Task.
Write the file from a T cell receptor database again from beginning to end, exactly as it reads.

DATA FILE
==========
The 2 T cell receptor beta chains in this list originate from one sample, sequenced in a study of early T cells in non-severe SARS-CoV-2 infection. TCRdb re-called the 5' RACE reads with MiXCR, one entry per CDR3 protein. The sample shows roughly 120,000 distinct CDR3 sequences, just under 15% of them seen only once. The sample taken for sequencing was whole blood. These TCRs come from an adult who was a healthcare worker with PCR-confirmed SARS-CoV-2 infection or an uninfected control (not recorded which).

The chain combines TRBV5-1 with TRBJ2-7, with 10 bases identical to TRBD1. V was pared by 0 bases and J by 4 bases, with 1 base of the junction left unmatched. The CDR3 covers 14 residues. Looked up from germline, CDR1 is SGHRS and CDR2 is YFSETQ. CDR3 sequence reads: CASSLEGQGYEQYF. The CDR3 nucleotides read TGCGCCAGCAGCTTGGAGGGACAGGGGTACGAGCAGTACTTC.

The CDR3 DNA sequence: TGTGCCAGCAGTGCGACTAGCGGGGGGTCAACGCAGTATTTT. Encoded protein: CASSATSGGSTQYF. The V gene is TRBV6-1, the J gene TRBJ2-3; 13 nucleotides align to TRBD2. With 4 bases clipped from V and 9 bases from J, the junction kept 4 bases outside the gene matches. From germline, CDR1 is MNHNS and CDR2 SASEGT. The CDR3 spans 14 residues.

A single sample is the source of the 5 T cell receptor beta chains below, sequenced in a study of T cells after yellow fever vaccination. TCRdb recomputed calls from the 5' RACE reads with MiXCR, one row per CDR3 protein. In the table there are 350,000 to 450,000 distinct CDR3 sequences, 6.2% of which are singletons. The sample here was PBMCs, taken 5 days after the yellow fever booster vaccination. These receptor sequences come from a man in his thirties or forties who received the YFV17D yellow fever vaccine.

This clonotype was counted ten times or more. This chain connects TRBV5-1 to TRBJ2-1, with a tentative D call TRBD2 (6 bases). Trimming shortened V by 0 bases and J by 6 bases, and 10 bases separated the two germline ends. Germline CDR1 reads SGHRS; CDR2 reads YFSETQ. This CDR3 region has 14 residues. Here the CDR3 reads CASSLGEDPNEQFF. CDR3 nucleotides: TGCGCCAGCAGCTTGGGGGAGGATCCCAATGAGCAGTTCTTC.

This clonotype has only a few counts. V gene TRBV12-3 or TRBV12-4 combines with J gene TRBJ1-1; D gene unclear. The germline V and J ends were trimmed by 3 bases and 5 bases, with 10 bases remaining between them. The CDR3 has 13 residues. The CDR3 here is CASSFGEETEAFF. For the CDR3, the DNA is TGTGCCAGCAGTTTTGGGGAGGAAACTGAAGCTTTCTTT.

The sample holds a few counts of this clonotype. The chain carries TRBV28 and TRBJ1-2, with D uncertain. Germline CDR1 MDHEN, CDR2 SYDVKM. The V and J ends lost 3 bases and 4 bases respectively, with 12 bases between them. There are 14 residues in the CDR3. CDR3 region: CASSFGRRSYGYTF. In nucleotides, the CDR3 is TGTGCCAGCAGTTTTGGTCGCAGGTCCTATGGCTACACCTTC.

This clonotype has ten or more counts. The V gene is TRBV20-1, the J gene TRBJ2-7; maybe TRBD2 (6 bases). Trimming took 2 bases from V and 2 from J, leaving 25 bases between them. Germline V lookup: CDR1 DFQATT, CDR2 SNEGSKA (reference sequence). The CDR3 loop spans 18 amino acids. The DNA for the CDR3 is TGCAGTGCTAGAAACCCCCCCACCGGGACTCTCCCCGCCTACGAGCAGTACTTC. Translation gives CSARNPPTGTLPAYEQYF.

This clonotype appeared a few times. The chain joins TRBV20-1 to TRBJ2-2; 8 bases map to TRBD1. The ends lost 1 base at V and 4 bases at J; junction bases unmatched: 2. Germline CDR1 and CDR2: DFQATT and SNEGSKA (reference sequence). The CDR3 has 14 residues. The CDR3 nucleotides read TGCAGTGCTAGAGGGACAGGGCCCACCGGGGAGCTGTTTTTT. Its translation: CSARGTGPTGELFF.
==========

The 2 T cell receptor beta chains in this list originate from one sample, sequenced in a study of early T cells in non-severe SARS-CoV-2 infection. TCRdb re-called the 5' RACE reads with MiXCR, one entry per CDR3 protein. The sample shows roughly 120,000 distinct CDR3 sequences, just under 15% of them seen only once. The sample taken for sequencing was whole blood. These TCRs come from an adult who was a healthcare worker with PCR-confirmed SARS-CoV-2 infection or an uninfected control (not recorded which).

The chain combines TRBV5-1 with TRBJ2-7, with 10 bases identical to TRBD1. V was pared by 0 bases and J by 4 bases, with 1 base of the junction left unmatched. The CDR3 covers 14 residues. Looked up from germline, CDR1 is SGHRS and CDR2 is YFSETQ. CDR3 sequence reads: CASSLEGQGYEQYF. The CDR3 nucleotides read TGCGCCAGCAGCTTGGAGGGACAGGGGTACGAGCAGTACTTC.

The CDR3 DNA sequence: TGTGCCAGCAGTGCGACTAGCGGGGGGTCAACGCAGTATTTT. Encoded protein: CASSATSGGSTQYF. The V gene is TRBV6-1, the J gene TRBJ2-3; 13 nucleotides align to TRBD2. With 4 bases clipped from V and 9 bases from J, the junction kept 4 bases outside the gene matches. From germline, CDR1 is MNHNS and CDR2 SASEGT. The CDR3 spans 14 residues.

A single sample is the source of the 5 T cell receptor beta chains below, sequenced in a study of T cells after yellow fever vaccination. TCRdb recomputed calls from the 5' RACE reads with MiXCR, one row per CDR3 protein. In the table there are 350,000 to 450,000 distinct CDR3 sequences, 6.2% of which are singletons. The sample here was PBMCs, taken 5 days after the yellow fever booster vaccination. These receptor sequences come from a man in his thirties or forties who received the YFV17D yellow fever vaccine.

This clonotype was counted ten times or more. This chain connects TRBV5-1 to TRBJ2-1, with a tentative D call TRBD2 (6 bases). Trimming shortened V by 0 bases and J by 6 bases, and 10 bases separated the two germline ends. Germline CDR1 reads SGHRS; CDR2 reads YFSETQ. This CDR3 region has 14 residues. Here the CDR3 reads CASSLGEDPNEQFF. CDR3 nucleotides: TGCGCCAGCAGCTTGGGGGAGGATCCCAATGAGCAGTTCTTC.

This clonotype has only a few counts. V gene TRBV12-3 or TRBV12-4 combines with J gene TRBJ1-1; D gene unclear. The germline V and J ends were trimmed by 3 bases and 5 bases, with 10 bases remaining between them. The CDR3 has 13 residues. The CDR3 here is CASSFGEETEAFF. For the CDR3, the DNA is TGTGCCAGCAGTTTTGGGGAGGAAACTGAAGCTTTCTTT.

The sample holds a few counts of this clonotype. The chain carries TRBV28 and TRBJ1-2, with D uncertain. Germline CDR1 MDHEN, CDR2 SYDVKM. The V and J ends lost 3 bases and 4 bases respectively, with 12 bases between them. There are 14 residues in the CDR3. CDR3 region: CASSFGRRSYGYTF. In nucleotides, the CDR3 is TGTGCCAGCAGTTTTGGTCGCAGGTCCTATGGCTACACCTTC.

This clonotype has ten or more counts. The V gene is TRBV20-1, the J gene TRBJ2-7; maybe TRBD2 (6 bases). Trimming took 2 bases from V and 2 from J, leaving 25 bases between them. Germline V lookup: CDR1 DFQATT, CDR2 SNEGSKA (reference sequence). The CDR3 loop spans 18 amino acids. The DNA for the CDR3 is TGCAGTGCTAGAAACCCCCCCACCGGGACTCTCCCCGCCTACGAGCAGTACTTC. Translation gives CSARNPPTGTLPAYEQYF.

This clonotype appeared a few times. The chain joins TRBV20-1 to TRBJ2-2; 8 bases map to TRBD1. The ends lost 1 base at V and 4 bases at J; junction bases unmatched: 2. Germline CDR1 and CDR2: DFQATT and SNEGSKA (reference sequence). The CDR3 has 14 residues. The CDR3 nucleotides read TGCAGTGCTAGAGGGACAGGGCCCACCGGGGAGCTGTTTTTT. Its translation: CSARGTGPTGELFF.